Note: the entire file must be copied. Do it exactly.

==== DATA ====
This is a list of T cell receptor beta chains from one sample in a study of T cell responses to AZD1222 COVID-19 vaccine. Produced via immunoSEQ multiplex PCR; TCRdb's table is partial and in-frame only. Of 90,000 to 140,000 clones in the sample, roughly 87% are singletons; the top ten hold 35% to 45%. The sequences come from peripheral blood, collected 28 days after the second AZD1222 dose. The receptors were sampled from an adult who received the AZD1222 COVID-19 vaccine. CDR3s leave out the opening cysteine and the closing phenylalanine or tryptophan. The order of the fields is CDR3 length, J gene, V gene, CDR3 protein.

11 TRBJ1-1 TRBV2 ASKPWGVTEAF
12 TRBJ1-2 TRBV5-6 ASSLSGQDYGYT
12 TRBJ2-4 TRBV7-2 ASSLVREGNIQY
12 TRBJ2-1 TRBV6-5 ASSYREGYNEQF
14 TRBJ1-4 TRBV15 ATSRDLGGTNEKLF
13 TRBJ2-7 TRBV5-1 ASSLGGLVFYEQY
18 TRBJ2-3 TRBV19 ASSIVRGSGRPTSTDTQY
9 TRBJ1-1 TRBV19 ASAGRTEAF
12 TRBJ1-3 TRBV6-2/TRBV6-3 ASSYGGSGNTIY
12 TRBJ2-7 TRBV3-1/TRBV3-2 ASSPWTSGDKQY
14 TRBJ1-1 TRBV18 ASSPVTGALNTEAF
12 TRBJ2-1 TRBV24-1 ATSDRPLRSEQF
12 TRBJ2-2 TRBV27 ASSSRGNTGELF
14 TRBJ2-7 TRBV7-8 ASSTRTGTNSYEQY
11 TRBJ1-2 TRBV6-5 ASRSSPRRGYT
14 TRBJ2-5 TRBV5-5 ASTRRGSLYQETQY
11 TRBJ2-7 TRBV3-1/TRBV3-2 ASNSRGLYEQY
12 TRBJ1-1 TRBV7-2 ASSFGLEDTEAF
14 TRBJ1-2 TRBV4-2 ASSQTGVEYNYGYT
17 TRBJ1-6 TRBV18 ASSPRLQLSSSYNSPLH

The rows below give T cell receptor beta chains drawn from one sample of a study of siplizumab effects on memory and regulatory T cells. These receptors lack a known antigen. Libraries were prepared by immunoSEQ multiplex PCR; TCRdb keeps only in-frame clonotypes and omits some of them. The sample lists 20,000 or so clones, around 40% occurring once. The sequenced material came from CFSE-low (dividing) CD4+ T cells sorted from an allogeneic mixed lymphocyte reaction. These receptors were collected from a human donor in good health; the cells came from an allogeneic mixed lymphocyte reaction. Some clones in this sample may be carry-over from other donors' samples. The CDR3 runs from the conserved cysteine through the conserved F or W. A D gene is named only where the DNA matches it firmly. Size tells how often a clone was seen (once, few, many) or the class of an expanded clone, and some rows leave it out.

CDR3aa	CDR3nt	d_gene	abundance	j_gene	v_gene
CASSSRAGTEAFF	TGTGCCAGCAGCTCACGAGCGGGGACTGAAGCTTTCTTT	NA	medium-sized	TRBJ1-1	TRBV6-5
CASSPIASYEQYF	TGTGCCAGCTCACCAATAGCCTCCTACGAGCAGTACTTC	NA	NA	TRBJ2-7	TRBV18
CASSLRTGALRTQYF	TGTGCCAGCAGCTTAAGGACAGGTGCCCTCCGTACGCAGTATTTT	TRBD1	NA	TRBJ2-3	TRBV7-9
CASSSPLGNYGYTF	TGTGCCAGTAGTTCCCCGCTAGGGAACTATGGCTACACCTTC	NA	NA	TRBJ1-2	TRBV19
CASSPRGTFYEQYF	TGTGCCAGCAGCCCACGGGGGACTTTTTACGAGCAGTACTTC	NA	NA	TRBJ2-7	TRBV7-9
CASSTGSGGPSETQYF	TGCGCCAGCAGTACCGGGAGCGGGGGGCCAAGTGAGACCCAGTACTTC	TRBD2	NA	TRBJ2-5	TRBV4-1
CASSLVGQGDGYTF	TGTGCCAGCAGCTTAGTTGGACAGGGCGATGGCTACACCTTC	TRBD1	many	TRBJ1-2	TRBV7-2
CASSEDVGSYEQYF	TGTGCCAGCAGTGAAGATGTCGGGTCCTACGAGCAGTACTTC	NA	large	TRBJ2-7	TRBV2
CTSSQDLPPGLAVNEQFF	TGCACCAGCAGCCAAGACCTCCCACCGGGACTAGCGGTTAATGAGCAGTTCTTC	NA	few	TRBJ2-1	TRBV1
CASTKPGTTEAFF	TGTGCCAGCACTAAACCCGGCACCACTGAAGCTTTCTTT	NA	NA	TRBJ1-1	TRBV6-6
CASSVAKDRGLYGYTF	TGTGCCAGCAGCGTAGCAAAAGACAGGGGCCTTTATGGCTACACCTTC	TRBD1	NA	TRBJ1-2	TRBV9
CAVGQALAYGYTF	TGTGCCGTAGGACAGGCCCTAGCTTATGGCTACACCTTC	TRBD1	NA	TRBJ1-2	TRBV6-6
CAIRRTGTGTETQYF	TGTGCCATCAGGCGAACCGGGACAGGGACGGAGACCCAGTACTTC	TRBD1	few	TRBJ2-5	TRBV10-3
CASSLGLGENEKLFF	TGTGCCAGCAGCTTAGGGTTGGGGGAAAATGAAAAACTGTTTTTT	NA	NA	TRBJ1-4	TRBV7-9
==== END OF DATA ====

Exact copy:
This is a list of T cell receptor beta chains from one sample in a study of T cell responses to AZD1222 COVID-19 vaccine. Produced via immunoSEQ multiplex PCR; TCRdb's table is partial and in-frame only. Of 90,000 to 140,000 clones in the sample, roughly 87% are singletons; the top ten hold 35% to 45%. The sequences come from peripheral blood, collected 28 days after the second AZD1222 dose. The receptors were sampled from an adult who received the AZD1222 COVID-19 vaccine. CDR3s leave out the opening cysteine and the closing phenylalanine or tryptophan. The order of the fields is CDR3 length, J gene, V gene, CDR3 protein.

11 TRBJ1-1 TRBV2 ASKPWGVTEAF
12 TRBJ1-2 TRBV5-6 ASSLSGQDYGYT
12 TRBJ2-4 TRBV7-2 ASSLVREGNIQY
12 TRBJ2-1 TRBV6-5 ASSYREGYNEQF
14 TRBJ1-4 TRBV15 ATSRDLGGTNEKLF
13 TRBJ2-7 TRBV5-1 ASSLGGLVFYEQY
18 TRBJ2-3 TRBV19 ASSIVRGSGRPTSTDTQY
9 TRBJ1-1 TRBV19 ASAGRTEAF
12 TRBJ1-3 TRBV6-2/TRBV6-3 ASSYGGSGNTIY
12 TRBJ2-7 TRBV3-1/TRBV3-2 ASSPWTSGDKQY
14 TRBJ1-1 TRBV18 ASSPVTGALNTEAF
12 TRBJ2-1 TRBV24-1 ATSDRPLRSEQF
12 TRBJ2-2 TRBV27 ASSSRGNTGELF
14 TRBJ2-7 TRBV7-8 ASSTRTGTNSYEQY
11 TRBJ1-2 TRBV6-5 ASRSSPRRGYT
14 TRBJ2-5 TRBV5-5 ASTRRGSLYQETQY
11 TRBJ2-7 TRBV3-1/TRBV3-2 ASNSRGLYEQY
12 TRBJ1-1 TRBV7-2 ASSFGLEDTEAF
14 TRBJ1-2 TRBV4-2 ASSQTGVEYNYGYT
17 TRBJ1-6 TRBV18 ASSPRLQLSSSYNSPLH

The rows below give T cell receptor beta chains drawn from one sample of a study of siplizumab effects on memory and regulatory T cells. These receptors lack a known antigen. Libraries were prepared by immunoSEQ multiplex PCR; TCRdb keeps only in-frame clonotypes and omits some of them. The sample lists 20,000 or so clones, around 40% occurring once. The sequenced material came from CFSE-low (dividing) CD4+ T cells sorted from an allogeneic mixed lymphocyte reaction. These receptors were collected from a human donor in good health; the cells came from an allogeneic mixed lymphocyte reaction. Some clones in this sample may be carry-over from other donors' samples. The CDR3 runs from the conserved cysteine through the conserved F or W. A D gene is named only where the DNA matches it firmly. Size tells how often a clone was seen (once, few, many) or the class of an expanded clone, and some rows leave it out.

CDR3aa	CDR3nt	d_gene	abundance	j_gene	v_gene
CASSSRAGTEAFF	TGTGCCAGCAGCTCACGAGCGGGGACTGAAGCTTTCTTT	NA	medium-sized	TRBJ1-1	TRBV6-5
CASSPIASYEQYF	TGTGCCAGCTCACCAATAGCCTCCTACGAGCAGTACTTC	NA	NA	TRBJ2-7	TRBV18
CASSLRTGALRTQYF	TGTGCCAGCAGCTTAAGGACAGGTGCCCTCCGTACGCAGTATTTT	TRBD1	NA	TRBJ2-3	TRBV7-9
CASSSPLGNYGYTF	TGTGCCAGTAGTTCCCCGCTAGGGAACTATGGCTACACCTTC	NA	NA	TRBJ1-2	TRBV19
CASSPRGTFYEQYF	TGTGCCAGCAGCCCACGGGGGACTTTTTACGAGCAGTACTTC	NA	NA	TRBJ2-7	TRBV7-9
CASSTGSGGPSETQYF	TGCGCCAGCAGTACCGGGAGCGGGGGGCCAAGTGAGACCCAGTACTTC	TRBD2	NA	TRBJ2-5	TRBV4-1
CASSLVGQGDGYTF	TGTGCCAGCAGCTTAGTTGGACAGGGCGATGGCTACACCTTC	TRBD1	many	TRBJ1-2	TRBV7-2
CASSEDVGSYEQYF	TGTGCCAGCAGTGAAGATGTCGGGTCCTACGAGCAGTACTTC	NA	large	TRBJ2-7	TRBV2
CTSSQDLPPGLAVNEQFF	TGCACCAGCAGCCAAGACCTCCCACCGGGACTAGCGGTTAATGAGCAGTTCTTC	NA	few	TRBJ2-1	TRBV1
CASTKPGTTEAFF	TGTGCCAGCACTAAACCCGGCACCACTGAAGCTTTCTTT	NA	NA	TRBJ1-1	TRBV6-6
CASSVAKDRGLYGYTF	TGTGCCAGCAGCGTAGCAAAAGACAGGGGCCTTTATGGCTACACCTTC	TRBD1	NA	TRBJ1-2	TRBV9
CAVGQALAYGYTF	TGTGCCGTAGGACAGGCCCTAGCTTATGGCTACACCTTC	TRBD1	NA	TRBJ1-2	TRBV6-6
CAIRRTGTGTETQYF	TGTGCCATCAGGCGAACCGGGACAGGGACGGAGACCCAGTACTTC	TRBD1	few	TRBJ2-5	TRBV10-3
CASSLGLGENEKLFF	TGTGCCAGCAGCTTAGGGTTGGGGGAAAATGAAAAACTGTTTTTT	NA	NA	TRBJ1-4	TRBV7-9